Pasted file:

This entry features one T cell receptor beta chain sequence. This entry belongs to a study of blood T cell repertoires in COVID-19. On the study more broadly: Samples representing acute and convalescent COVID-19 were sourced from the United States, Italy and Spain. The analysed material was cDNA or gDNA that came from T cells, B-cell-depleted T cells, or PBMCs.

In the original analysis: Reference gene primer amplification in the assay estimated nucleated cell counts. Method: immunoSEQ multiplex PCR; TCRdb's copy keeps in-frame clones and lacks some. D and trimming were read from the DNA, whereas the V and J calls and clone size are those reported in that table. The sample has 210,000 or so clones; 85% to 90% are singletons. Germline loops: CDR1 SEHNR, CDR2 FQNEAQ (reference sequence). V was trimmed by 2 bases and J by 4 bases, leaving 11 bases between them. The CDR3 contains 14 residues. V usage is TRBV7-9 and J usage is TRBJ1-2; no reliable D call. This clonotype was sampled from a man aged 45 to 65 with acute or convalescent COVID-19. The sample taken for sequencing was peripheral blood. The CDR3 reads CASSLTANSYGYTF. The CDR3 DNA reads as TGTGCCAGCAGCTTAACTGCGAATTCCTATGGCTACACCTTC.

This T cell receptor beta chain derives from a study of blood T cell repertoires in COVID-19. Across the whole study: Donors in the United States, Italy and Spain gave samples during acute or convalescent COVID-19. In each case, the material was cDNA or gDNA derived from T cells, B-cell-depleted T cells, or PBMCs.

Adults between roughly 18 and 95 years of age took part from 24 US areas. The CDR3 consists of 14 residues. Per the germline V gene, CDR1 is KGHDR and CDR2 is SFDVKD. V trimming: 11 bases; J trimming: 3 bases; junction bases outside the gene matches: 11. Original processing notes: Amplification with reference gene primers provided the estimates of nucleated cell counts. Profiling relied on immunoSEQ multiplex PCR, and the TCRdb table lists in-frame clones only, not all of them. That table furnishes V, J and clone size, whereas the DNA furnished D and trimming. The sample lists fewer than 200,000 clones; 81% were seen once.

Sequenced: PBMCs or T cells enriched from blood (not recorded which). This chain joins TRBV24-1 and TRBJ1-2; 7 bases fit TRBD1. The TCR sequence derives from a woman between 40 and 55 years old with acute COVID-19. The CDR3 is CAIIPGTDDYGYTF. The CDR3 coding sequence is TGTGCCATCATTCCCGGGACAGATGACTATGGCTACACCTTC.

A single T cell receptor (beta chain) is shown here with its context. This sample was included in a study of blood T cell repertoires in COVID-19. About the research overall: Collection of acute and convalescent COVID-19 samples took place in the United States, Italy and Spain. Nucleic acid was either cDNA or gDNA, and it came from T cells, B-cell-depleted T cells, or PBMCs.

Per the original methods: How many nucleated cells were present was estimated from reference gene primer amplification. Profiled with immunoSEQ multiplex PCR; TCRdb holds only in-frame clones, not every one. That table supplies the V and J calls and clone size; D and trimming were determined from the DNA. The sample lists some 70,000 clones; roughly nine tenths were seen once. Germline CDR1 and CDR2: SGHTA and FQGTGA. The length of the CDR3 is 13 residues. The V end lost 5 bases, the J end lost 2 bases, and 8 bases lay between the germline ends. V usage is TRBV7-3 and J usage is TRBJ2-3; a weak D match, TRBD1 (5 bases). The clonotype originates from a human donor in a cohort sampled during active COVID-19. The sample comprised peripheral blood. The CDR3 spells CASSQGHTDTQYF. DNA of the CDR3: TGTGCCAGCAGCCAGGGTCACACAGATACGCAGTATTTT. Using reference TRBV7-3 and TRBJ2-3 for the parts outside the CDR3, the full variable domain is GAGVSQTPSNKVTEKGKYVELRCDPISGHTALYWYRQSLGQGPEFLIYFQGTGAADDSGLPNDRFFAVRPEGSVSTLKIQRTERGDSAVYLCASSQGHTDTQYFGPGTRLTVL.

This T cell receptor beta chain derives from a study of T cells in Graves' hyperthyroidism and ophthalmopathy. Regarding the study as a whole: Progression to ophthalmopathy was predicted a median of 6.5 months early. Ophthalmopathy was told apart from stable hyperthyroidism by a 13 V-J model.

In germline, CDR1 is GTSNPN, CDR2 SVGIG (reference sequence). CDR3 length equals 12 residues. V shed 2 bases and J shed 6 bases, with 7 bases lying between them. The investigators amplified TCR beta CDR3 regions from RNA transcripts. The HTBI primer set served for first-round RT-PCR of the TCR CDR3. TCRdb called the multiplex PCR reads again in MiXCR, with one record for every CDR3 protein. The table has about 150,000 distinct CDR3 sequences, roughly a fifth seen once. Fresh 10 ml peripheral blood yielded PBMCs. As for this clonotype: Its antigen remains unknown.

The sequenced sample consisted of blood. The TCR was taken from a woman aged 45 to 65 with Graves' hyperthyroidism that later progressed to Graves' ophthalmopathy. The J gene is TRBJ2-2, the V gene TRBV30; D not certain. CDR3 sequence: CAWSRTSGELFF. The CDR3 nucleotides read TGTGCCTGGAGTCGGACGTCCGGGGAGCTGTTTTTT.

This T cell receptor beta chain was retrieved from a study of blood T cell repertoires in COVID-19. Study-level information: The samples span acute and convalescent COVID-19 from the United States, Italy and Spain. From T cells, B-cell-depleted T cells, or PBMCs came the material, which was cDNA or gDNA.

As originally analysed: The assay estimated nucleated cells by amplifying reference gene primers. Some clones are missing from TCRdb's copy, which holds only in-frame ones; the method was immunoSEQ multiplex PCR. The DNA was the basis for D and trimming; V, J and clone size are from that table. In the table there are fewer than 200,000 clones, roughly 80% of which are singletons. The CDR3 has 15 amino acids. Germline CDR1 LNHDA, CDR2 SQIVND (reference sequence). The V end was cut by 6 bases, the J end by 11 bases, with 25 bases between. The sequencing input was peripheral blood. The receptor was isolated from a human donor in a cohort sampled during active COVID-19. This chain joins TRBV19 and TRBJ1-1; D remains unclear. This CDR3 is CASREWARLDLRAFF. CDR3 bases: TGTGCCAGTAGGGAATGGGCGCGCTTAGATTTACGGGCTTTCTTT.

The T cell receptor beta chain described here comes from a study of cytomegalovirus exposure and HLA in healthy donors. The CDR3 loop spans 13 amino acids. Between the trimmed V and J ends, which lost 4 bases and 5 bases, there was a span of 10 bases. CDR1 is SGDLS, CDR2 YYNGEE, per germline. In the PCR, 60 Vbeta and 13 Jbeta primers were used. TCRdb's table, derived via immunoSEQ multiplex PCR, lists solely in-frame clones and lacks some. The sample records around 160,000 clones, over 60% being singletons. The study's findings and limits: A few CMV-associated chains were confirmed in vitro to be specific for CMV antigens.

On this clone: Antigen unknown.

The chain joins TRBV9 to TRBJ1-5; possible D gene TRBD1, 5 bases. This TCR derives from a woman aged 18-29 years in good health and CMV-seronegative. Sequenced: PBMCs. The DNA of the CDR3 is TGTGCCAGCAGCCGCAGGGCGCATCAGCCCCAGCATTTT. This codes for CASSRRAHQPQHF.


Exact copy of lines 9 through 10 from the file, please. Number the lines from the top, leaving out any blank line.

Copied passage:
In germline, CDR1 is GTSNPN, CDR2 SVGIG (reference sequence). CDR3 length equals 12 residues. V shed 2 bases and J shed 6 bases, with 7 bases lying between them. The investigators amplified TCR beta CDR3 regions from RNA transcripts. The HTBI primer set served for first-round RT-PCR of the TCR CDR3. TCRdb called the multiplex PCR reads again in MiXCR, with one record for every CDR3 protein. The table has about 150,000 distinct CDR3 sequences, roughly a fifth seen once. Fresh 10 ml peripheral blood yielded PBMCs. As for this clonotype: Its antigen remains unknown.

The sequenced sample consisted of blood. The TCR was taken from a woman aged 45 to 65 with Graves' hyperthyroidism that later progressed to Graves' ophthalmopathy. The J gene is TRBJ2-2, the V gene TRBV30; D not certain. CDR3 sequence: CAWSRTSGELFF. The CDR3 nucleotides read TGTGCCTGGAGTCGGACGTCCGGGGAGCTGTTTTTT.